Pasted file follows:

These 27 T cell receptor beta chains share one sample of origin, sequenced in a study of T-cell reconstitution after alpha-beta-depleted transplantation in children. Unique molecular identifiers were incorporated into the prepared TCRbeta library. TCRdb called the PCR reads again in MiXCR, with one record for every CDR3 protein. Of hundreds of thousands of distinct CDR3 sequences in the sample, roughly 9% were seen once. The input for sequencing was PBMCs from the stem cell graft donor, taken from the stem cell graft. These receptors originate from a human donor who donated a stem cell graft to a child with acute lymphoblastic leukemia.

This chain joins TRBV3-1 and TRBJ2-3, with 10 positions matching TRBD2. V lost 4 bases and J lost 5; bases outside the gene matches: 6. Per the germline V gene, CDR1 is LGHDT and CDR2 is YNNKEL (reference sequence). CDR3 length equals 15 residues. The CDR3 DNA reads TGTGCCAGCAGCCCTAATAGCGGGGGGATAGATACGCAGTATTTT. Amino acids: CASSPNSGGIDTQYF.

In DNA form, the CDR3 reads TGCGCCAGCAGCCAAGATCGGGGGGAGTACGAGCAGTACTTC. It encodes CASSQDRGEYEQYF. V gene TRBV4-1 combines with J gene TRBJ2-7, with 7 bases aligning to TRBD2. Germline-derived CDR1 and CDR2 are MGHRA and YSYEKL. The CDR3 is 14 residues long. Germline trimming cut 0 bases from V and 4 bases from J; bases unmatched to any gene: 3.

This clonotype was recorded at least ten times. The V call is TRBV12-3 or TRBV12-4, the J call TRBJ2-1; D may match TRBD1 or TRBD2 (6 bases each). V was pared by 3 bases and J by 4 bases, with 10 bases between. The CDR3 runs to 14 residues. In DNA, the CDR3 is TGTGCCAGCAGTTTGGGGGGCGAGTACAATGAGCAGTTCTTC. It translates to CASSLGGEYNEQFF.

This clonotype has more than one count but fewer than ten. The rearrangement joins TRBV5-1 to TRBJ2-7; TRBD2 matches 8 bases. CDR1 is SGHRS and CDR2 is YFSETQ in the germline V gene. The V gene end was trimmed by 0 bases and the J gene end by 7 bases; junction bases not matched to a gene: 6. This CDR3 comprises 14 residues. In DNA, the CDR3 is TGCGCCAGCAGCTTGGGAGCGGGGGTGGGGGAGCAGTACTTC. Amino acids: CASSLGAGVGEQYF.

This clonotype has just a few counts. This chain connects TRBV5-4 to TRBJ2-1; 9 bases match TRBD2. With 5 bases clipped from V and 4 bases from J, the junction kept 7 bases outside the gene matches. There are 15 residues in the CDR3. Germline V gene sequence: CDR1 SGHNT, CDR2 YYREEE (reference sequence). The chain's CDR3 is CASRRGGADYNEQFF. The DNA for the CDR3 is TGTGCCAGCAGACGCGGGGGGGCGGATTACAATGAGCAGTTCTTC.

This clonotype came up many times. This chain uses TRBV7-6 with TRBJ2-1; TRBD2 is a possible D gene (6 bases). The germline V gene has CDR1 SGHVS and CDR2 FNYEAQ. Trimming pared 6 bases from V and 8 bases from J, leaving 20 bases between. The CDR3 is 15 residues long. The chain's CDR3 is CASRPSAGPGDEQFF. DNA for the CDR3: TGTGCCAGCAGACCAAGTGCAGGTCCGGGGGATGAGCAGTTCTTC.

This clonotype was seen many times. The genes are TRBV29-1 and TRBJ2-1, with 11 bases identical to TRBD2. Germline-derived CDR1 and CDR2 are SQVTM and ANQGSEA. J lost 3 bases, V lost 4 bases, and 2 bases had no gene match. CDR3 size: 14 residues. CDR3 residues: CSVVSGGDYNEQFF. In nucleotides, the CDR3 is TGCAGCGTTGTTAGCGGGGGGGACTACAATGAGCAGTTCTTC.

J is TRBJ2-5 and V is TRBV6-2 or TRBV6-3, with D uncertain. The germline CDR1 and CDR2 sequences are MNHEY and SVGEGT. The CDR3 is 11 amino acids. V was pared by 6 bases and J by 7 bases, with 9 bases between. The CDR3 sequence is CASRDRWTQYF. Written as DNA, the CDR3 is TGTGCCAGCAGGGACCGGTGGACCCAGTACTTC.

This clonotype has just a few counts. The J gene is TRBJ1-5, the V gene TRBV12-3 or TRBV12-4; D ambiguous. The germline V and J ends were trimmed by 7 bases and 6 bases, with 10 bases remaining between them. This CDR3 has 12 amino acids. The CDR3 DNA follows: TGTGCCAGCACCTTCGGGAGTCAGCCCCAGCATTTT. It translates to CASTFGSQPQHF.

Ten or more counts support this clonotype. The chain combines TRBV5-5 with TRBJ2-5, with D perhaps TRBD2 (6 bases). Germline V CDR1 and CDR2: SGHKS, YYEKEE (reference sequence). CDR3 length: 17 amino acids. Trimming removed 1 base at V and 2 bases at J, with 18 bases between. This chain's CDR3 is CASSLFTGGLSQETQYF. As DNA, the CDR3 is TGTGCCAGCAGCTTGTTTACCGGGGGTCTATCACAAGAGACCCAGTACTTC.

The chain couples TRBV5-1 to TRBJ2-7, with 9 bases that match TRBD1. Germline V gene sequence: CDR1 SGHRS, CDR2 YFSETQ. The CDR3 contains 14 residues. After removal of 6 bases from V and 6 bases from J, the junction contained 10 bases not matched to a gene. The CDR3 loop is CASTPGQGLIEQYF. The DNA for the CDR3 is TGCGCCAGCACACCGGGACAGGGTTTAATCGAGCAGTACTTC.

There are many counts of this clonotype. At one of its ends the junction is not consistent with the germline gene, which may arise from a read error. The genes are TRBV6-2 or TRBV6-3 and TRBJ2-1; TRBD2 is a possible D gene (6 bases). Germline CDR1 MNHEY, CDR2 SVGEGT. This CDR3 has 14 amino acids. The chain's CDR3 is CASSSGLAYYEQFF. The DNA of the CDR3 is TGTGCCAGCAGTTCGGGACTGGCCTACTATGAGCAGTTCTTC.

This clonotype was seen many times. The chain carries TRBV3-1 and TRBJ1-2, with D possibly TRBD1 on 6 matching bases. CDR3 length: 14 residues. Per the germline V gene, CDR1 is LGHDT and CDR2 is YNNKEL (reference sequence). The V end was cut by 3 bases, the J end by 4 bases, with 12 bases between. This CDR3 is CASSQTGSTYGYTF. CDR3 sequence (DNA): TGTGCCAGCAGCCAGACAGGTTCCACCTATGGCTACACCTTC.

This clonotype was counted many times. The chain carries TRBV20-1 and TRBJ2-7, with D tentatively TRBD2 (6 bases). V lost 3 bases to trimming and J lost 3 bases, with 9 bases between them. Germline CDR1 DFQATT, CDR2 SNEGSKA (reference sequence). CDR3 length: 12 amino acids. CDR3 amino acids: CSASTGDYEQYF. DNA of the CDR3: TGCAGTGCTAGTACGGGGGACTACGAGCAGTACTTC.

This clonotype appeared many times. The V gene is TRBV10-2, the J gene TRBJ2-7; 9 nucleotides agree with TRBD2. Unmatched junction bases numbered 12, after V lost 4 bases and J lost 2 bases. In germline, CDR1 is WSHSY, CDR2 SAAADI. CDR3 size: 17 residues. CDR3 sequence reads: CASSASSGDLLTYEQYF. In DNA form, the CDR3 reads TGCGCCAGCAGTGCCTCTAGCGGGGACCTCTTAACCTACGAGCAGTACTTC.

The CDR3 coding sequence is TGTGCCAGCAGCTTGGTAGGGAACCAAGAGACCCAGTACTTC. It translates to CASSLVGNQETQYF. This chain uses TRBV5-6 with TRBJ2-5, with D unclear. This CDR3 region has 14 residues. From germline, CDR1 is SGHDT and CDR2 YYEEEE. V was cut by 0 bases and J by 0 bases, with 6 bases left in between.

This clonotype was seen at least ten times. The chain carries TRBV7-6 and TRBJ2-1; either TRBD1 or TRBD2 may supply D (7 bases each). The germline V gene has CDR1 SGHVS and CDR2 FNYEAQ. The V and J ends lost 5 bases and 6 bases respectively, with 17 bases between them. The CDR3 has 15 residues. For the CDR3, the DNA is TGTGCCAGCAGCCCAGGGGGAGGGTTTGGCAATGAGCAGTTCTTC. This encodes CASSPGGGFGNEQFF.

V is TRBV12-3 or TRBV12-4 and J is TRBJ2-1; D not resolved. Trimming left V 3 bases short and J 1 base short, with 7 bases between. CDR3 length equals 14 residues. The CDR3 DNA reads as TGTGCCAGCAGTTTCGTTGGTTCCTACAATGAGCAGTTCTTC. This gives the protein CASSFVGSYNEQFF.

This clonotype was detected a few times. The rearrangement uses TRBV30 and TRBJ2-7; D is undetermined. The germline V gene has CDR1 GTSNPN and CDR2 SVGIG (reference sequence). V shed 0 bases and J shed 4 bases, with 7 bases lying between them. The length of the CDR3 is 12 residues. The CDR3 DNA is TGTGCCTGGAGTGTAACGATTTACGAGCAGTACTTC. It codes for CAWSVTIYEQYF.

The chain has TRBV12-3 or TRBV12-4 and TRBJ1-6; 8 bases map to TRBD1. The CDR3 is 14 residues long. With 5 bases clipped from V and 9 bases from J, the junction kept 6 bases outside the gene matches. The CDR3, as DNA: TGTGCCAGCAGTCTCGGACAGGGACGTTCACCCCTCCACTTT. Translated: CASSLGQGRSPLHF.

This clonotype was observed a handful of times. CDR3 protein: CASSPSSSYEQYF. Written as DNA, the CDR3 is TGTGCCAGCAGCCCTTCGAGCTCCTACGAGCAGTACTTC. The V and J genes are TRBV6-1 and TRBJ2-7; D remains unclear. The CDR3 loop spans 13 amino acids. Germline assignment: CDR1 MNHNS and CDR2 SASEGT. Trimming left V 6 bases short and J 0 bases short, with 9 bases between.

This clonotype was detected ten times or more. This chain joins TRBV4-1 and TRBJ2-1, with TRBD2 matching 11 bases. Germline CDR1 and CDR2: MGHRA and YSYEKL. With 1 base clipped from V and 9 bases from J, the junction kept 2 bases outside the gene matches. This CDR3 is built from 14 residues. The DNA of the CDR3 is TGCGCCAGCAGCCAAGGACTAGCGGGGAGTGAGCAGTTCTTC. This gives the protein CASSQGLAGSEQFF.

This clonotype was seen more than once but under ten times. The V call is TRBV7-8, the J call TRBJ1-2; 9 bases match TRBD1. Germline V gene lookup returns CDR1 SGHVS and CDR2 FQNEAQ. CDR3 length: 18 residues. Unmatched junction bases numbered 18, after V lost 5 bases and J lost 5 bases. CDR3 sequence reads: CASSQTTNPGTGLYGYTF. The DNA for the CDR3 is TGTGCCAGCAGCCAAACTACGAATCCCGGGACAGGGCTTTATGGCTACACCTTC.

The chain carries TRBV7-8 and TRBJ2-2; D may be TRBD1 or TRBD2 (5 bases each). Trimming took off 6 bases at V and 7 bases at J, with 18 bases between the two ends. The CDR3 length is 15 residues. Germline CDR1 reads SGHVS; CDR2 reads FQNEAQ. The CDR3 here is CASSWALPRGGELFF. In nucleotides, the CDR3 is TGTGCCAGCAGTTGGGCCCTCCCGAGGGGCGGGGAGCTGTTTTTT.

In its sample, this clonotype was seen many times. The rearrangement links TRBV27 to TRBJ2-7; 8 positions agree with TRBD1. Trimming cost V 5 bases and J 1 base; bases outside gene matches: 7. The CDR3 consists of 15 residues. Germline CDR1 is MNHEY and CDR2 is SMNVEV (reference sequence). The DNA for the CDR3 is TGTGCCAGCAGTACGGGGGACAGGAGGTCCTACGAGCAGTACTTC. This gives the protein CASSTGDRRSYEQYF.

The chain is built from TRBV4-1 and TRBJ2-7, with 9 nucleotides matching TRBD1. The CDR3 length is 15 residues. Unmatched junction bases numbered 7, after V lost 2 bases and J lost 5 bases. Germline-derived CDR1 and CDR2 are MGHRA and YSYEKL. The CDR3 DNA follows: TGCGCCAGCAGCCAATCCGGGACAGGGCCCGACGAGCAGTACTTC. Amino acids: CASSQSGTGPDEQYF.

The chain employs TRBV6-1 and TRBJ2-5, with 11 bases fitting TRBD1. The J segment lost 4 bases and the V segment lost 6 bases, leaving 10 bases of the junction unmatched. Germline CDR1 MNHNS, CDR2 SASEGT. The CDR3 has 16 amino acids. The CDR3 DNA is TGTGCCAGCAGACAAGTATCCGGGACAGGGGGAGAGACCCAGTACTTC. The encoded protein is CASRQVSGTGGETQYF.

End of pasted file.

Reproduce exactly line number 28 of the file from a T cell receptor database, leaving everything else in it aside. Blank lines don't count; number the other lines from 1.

The chain employs TRBV6-1 and TRBJ2-5, with 11 bases fitting TRBD1. The J segment lost 4 bases and the V segment lost 6 bases, leaving 10 bases of the junction unmatched. Germline CDR1 MNHNS, CDR2 SASEGT. The CDR3 has 16 amino acids. The CDR3 DNA is TGTGCCAGCAGACAAGTATCCGGGACAGGGGGAGAGACCCAGTACTTC. The encoded protein is CASRQVSGTGGETQYF.